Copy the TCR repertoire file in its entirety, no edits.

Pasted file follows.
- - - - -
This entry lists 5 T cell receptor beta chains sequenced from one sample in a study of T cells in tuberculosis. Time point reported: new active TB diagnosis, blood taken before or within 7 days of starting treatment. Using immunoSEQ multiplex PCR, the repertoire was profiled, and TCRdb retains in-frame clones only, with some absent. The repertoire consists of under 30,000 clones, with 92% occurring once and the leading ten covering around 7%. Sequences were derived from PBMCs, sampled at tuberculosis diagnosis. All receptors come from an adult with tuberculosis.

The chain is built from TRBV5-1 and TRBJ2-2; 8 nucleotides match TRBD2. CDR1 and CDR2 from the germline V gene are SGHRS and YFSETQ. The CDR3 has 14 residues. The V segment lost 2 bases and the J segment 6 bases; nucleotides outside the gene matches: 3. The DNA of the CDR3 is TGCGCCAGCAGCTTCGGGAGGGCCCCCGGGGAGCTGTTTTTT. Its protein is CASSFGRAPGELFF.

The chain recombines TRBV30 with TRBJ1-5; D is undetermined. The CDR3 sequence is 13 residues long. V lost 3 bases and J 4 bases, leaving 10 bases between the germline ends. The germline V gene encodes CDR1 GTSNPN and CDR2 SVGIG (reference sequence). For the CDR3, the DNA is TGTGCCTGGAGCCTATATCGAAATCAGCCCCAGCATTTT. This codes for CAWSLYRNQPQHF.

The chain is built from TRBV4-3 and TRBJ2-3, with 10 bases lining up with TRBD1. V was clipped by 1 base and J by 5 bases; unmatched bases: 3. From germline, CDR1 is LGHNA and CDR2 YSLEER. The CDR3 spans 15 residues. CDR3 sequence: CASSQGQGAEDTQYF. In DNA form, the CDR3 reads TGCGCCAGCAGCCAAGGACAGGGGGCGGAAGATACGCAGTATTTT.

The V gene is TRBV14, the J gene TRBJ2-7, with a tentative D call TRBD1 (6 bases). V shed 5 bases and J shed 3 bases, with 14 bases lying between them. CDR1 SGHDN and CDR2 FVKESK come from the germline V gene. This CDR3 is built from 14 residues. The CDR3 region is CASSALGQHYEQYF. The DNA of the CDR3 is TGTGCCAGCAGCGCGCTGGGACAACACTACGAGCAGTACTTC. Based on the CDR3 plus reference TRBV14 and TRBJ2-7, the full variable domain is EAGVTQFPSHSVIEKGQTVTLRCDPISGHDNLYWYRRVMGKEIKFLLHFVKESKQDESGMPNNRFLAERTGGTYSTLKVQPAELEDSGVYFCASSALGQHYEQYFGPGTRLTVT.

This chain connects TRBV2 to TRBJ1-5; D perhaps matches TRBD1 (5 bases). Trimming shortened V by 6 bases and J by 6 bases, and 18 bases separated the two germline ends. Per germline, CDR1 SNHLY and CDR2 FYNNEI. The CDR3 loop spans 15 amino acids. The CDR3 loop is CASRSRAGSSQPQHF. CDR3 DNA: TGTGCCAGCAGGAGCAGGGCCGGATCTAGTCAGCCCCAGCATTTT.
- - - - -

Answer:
This entry lists 5 T cell receptor beta chains sequenced from one sample in a study of T cells in tuberculosis. Time point reported: new active TB diagnosis, blood taken before or within 7 days of starting treatment. Using immunoSEQ multiplex PCR, the repertoire was profiled, and TCRdb retains in-frame clones only, with some absent. The repertoire consists of under 30,000 clones, with 92% occurring once and the leading ten covering around 7%. Sequences were derived from PBMCs, sampled at tuberculosis diagnosis. All receptors come from an adult with tuberculosis.

The chain is built from TRBV5-1 and TRBJ2-2; 8 nucleotides match TRBD2. CDR1 and CDR2 from the germline V gene are SGHRS and YFSETQ. The CDR3 has 14 residues. The V segment lost 2 bases and the J segment 6 bases; nucleotides outside the gene matches: 3. The DNA of the CDR3 is TGCGCCAGCAGCTTCGGGAGGGCCCCCGGGGAGCTGTTTTTT. Its protein is CASSFGRAPGELFF.

The chain recombines TRBV30 with TRBJ1-5; D is undetermined. The CDR3 sequence is 13 residues long. V lost 3 bases and J 4 bases, leaving 10 bases between the germline ends. The germline V gene encodes CDR1 GTSNPN and CDR2 SVGIG (reference sequence). For the CDR3, the DNA is TGTGCCTGGAGCCTATATCGAAATCAGCCCCAGCATTTT. This codes for CAWSLYRNQPQHF.

The chain is built from TRBV4-3 and TRBJ2-3, with 10 bases lining up with TRBD1. V was clipped by 1 base and J by 5 bases; unmatched bases: 3. From germline, CDR1 is LGHNA and CDR2 YSLEER. The CDR3 spans 15 residues. CDR3 sequence: CASSQGQGAEDTQYF. In DNA form, the CDR3 reads TGCGCCAGCAGCCAAGGACAGGGGGCGGAAGATACGCAGTATTTT.

The V gene is TRBV14, the J gene TRBJ2-7, with a tentative D call TRBD1 (6 bases). V shed 5 bases and J shed 3 bases, with 14 bases lying between them. CDR1 SGHDN and CDR2 FVKESK come from the germline V gene. This CDR3 is built from 14 residues. The CDR3 region is CASSALGQHYEQYF. The DNA of the CDR3 is TGTGCCAGCAGCGCGCTGGGACAACACTACGAGCAGTACTTC. Based on the CDR3 plus reference TRBV14 and TRBJ2-7, the full variable domain is EAGVTQFPSHSVIEKGQTVTLRCDPISGHDNLYWYRRVMGKEIKFLLHFVKESKQDESGMPNNRFLAERTGGTYSTLKVQPAELEDSGVYFCASSALGQHYEQYFGPGTRLTVT.

This chain connects TRBV2 to TRBJ1-5; D perhaps matches TRBD1 (5 bases). Trimming shortened V by 6 bases and J by 6 bases, and 18 bases separated the two germline ends. Per germline, CDR1 SNHLY and CDR2 FYNNEI. The CDR3 loop spans 15 amino acids. The CDR3 loop is CASRSRAGSSQPQHF. CDR3 DNA: TGTGCCAGCAGGAGCAGGGCCGGATCTAGTCAGCCCCAGCATTTT.